We seem to get constantly asked questions at RapReviews.com like, “Why don’t y’all review more Bone albums?” or “Do y’all hate on Bone?” or “What’s up with reviewing so-and-so’s Bone album, but not so-and-so’s Bone album?”
Personally I can’t speak for the other reviewers on the staff, but as for myself I certainly have nothing against Bone. In fact, I’ve been a fan ever since they first signed with Ruthless Records under Eazy-E (God bless the dead) and released their “Creepin’ On Ah Come Up” EP with the single “Thuggish Ruggish Bone.” At the time I thought they had a unique sound and harmonized flow unmatched by any other group in rap, and over the last decade I’ve watched countless scores of groups and artists try to achieve their success by imitating their sound, often with limited results.
If there’s one particular reason more Bone albums aren’t reviewed on the site, it’s simply because the site as such was conceived late in 1999. Even though we include reviews archived from OHHLA.com and HEADz UP! magazine that appeared before that date, a lot of contributors to those ventures had an understandable animosity towards commercialized (mediocre) major label rap albums, and didn’t have much interest in reviewing Bone. Your humble editor can’t force people to get into shit they simply aren’t, and since this is a privately funded site where anything we aren’t comped by the labels comes out of our own pockets, what’s a brother to do?
Fortunately for the Bone Thugs fans, I had the good fortune to be in the record store today when Bone released their first NEW album of original material in several years, combined with the fact it was on sale. For one reason or another, this is the first actual Bone (not solo) album I’ve purchased since “E. 1999 Eternal,” but I’m sure it fits well into their catalogue of work over the years. All of the trademarks are there now that the crew has overcome their internal disputes and reunited: Layzie is quick tongued and verbally nimble, Bizzy is the high-pitched thugster who immediately catches your attention, Krayzie is the thinking man’s gangster, and Wish is the down to earth member who provides the glue that sticks them all together. They each combine together in typically grand fashion over “Get Up & Get It” featuring 3LW, although in my opinion Krayzie steals the show:
“You betta get on yo’ grind
You betta go get it if you really tryin to shine
You betta be keepin yo eyes on yo’ prize at all times
Keepin it real for my all of my thugs in the projects
The niggaz that ain’t got shit
Not havin this nonsense, my niggaz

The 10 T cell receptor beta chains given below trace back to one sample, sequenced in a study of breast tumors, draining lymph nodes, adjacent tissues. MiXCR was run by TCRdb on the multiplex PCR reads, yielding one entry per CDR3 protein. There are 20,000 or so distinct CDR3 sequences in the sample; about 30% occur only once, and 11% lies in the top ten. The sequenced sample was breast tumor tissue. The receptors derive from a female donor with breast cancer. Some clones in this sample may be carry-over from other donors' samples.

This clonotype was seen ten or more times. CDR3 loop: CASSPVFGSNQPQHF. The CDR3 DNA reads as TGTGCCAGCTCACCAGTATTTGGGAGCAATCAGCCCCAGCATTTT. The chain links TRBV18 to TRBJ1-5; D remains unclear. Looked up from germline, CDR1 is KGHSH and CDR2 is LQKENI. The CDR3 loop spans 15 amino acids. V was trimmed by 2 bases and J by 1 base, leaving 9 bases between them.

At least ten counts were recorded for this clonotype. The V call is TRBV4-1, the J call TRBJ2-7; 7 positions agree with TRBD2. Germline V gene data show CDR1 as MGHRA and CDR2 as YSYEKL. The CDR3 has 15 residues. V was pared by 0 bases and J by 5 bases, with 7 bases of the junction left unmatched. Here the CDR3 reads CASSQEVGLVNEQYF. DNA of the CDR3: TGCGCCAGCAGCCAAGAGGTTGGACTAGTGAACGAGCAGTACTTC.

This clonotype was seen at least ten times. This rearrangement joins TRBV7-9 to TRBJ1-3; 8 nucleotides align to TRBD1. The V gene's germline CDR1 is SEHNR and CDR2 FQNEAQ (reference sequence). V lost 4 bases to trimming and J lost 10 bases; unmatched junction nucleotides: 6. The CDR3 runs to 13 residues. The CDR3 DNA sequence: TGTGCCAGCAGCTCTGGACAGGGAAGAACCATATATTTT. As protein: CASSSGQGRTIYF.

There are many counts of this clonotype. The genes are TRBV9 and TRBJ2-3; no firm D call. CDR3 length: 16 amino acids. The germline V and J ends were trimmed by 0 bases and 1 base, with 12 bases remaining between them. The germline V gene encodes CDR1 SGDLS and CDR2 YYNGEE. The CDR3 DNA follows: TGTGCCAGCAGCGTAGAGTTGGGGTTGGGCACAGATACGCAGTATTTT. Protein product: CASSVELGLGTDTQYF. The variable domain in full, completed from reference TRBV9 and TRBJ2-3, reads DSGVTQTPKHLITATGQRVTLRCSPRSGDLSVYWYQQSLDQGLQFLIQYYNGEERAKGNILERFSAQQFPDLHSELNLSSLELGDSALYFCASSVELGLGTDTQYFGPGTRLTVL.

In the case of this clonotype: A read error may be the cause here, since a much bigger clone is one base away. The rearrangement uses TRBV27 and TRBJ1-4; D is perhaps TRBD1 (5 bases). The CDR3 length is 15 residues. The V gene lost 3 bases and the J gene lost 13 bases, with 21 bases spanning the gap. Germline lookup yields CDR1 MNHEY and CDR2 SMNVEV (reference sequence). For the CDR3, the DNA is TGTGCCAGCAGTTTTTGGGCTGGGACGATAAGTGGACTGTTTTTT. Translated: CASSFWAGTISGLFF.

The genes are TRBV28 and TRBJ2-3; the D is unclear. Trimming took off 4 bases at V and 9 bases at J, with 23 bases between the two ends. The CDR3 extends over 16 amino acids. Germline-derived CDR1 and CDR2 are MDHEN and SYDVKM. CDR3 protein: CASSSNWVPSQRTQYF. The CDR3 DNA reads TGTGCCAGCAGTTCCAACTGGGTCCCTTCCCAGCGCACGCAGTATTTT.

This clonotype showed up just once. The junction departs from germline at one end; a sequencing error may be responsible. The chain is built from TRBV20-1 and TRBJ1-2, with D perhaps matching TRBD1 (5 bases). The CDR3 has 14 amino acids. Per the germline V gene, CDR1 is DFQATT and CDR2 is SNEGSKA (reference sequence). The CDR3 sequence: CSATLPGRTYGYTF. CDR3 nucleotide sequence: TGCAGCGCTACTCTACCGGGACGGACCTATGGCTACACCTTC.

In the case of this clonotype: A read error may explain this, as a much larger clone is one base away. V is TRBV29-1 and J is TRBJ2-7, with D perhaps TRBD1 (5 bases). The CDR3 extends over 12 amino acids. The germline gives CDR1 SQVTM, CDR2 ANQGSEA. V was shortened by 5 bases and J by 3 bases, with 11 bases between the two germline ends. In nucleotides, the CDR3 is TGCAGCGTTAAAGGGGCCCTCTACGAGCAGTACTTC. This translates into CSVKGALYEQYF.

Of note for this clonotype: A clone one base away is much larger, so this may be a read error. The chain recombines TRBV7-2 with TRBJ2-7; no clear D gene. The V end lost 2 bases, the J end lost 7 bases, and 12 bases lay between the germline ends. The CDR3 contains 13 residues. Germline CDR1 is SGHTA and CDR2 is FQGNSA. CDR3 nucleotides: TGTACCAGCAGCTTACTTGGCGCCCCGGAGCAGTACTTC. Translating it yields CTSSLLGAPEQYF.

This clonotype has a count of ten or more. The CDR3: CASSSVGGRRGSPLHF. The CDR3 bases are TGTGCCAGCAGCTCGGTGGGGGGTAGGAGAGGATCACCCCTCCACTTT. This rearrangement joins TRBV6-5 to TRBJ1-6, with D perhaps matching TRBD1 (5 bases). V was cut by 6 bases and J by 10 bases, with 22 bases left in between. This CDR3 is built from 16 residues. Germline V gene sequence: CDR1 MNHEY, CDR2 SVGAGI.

My momma say, ‘Boy if you ever wanna be anything
Get off the couch and out my house, use your brain’
So I took heed and I jumped right up on my feet
Got off the streets and I’ll be
In heat I’m laughing at police now”
Bone typically mixes a boiling cauldron full of singing, seriousness, fat beats and comedy to arrive at the witches brew of a complete album. All of these facets are represented on “Thug World Order”: the lightheartedness of “Bad Weed Blues” produced by Bosko, the hardcore harmonizing of “What About Us” laced by Armando Colon, and the straight Cleveland gangsterism of “Pump, Pump” from Bone and Alvin ‘Stone’ Clark. Of course, it wouldn’t be a Bone album without their main man DJ U-Neek, who laces smooth tracks like “All the Way” and the rhythmatic Phil Collins style drums of “Home” to ample effect. The highlight of most Bone albums is the way they combine a uniquely musical rapping style over tight beats, and “Thug World Order” does not dissapoint in this respect. Even old school rapper and producer Def Jef laces them up nicely on the explanatory “Set it Straight.”
Will this album be a success for Bone? That’s hard to say. The rap sound has changed a lot since the mid-90’s, and a score of wannabe Bone Thugs have watered down the sound they pioneered and rightly deserve the credit for. This album carries on both the Ruthless Records and Eazy-E legacy in fine fashion though; because from the opening “T.W.O. Intro” to the closing “Thug Soldier Conversation” the sound is as pure to the debut of their first major label EP as anything they’ve done in their whole career. Whether or not you’re into the harmonized musical flows of Bone Thugs-N-Harmony or not, their true fans won’t be dissapointed – and neither was I.